When high school student James has trouble with his truck, Dylan, who is studying to be a mechanic, comes to the rescue. James thinks he hides his immediate attraction well, but is happy to be wrong when Dylan asks for his number. Since James is new to romance, they take things slowly, and because Dylan is in college, James keeps the budding relationship secret from his overprotective dad.
Across town, Mark, a teacher and single father to James and his sister, Frankie, meets Steve at a bar for what both believe will be a quick hookup. Mark doesn't see any reason to tell his kids about Steve or press Steve for details about Steve's adopted son.... It's just sex between them. Isn't it?
Two very different love stories grow side by side, each hidden from the other.
But all of that changes at a family barbecue, when Mark decides it's time for his kids to meet Steve and for him to meet James's boyfriend, who none of them realize is Steve's son, Dylan. The inevitable explosion means the two couples have some explaining to do to soothe the hurt feelings of their families--and lovers.
As much as I'd looked forward to reading this book, it sadly didn't work as well for me as I'd hoped it would. : (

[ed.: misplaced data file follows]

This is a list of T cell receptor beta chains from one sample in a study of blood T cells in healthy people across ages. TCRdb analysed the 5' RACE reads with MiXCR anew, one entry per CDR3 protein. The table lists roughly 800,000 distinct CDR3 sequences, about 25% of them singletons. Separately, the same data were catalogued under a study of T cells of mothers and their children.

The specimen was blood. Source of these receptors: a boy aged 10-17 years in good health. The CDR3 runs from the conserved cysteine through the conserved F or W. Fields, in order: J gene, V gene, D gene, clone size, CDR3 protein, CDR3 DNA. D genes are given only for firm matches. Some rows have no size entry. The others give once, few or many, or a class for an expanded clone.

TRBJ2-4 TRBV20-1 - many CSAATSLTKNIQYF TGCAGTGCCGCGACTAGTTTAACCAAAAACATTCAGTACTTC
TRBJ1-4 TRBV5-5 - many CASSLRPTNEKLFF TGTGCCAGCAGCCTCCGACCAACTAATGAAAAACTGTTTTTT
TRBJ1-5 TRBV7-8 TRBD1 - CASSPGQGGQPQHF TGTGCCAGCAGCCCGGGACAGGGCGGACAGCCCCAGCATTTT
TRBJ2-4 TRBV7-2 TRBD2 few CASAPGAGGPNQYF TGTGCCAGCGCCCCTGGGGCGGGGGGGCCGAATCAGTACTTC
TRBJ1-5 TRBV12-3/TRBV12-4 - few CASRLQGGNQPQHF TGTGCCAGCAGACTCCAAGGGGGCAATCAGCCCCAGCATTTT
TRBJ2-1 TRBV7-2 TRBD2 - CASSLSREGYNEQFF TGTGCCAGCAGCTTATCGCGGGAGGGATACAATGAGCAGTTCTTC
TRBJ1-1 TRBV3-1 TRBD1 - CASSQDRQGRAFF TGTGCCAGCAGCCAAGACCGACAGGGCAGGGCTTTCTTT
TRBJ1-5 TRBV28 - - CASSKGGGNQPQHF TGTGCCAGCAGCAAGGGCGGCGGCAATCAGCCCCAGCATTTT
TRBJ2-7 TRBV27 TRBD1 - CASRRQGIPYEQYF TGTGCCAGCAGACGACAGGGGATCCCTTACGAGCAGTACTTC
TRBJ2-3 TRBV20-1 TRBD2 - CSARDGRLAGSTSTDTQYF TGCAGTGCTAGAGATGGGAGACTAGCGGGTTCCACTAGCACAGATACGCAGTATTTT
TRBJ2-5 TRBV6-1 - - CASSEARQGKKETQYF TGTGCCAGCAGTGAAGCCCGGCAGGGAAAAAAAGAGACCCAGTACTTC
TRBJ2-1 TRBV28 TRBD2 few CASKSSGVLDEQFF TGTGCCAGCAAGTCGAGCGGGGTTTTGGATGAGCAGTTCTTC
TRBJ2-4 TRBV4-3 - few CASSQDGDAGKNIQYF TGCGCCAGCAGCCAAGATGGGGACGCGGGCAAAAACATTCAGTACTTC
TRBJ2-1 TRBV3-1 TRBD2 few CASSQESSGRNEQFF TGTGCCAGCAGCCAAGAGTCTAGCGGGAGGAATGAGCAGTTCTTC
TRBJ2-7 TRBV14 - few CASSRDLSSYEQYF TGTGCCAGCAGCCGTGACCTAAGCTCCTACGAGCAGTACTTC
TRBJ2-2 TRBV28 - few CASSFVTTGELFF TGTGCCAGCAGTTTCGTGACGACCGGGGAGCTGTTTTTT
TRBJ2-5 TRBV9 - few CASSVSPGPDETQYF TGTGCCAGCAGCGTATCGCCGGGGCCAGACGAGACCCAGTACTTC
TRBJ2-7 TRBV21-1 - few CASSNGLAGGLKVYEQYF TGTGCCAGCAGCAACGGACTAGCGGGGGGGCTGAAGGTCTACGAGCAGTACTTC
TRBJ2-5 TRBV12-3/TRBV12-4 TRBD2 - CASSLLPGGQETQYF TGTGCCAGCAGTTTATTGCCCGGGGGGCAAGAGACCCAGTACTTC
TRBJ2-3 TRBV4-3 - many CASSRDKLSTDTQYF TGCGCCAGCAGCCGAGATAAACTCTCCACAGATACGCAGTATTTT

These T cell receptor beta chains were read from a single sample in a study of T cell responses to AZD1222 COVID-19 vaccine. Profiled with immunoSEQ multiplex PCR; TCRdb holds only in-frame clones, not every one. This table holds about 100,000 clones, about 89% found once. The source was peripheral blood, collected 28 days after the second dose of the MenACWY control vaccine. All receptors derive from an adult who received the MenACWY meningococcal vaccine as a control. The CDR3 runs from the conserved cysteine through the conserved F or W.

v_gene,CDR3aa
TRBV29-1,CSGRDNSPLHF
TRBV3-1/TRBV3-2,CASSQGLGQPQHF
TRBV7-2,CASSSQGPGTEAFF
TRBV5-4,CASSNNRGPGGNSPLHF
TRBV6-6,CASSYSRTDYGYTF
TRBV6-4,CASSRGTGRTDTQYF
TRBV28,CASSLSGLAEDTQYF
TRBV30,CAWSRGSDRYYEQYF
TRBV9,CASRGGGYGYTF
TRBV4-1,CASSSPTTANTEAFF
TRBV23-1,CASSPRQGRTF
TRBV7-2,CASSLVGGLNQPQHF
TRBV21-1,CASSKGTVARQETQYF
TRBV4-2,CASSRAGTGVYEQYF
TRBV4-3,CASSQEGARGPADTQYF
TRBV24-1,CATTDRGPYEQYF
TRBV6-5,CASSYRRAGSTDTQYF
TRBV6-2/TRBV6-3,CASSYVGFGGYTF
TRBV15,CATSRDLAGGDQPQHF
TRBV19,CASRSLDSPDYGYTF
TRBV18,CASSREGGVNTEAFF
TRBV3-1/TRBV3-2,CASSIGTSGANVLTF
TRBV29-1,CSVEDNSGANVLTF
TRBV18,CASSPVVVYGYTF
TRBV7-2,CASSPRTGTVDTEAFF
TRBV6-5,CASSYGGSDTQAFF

The first parts of the story I enjoyed, where 18 y.o. James met 20 y.o. Dylan and they stumbled around one another in sort of an adorable, dazed dance of attraction.
We also met James' 45 y.o., science teacher dad, Mark, and Dylan's 39 y.o. adoptive father, Steve, as they first screwed their brains out (in an *open* public toilet stall in a bar, yikes), then decided to try dating afterward.
I much preferred the younger couple's slow-burn approach to their attraction to the dads' fucking like bunnies method, which felt sort of sleazy to me. Just, the way it was written, that's how it made me feel, sorry.
I was much more invested in James and Dylan's relationship, feeling almost nothing at all toward the possibility of growing feels between the dads.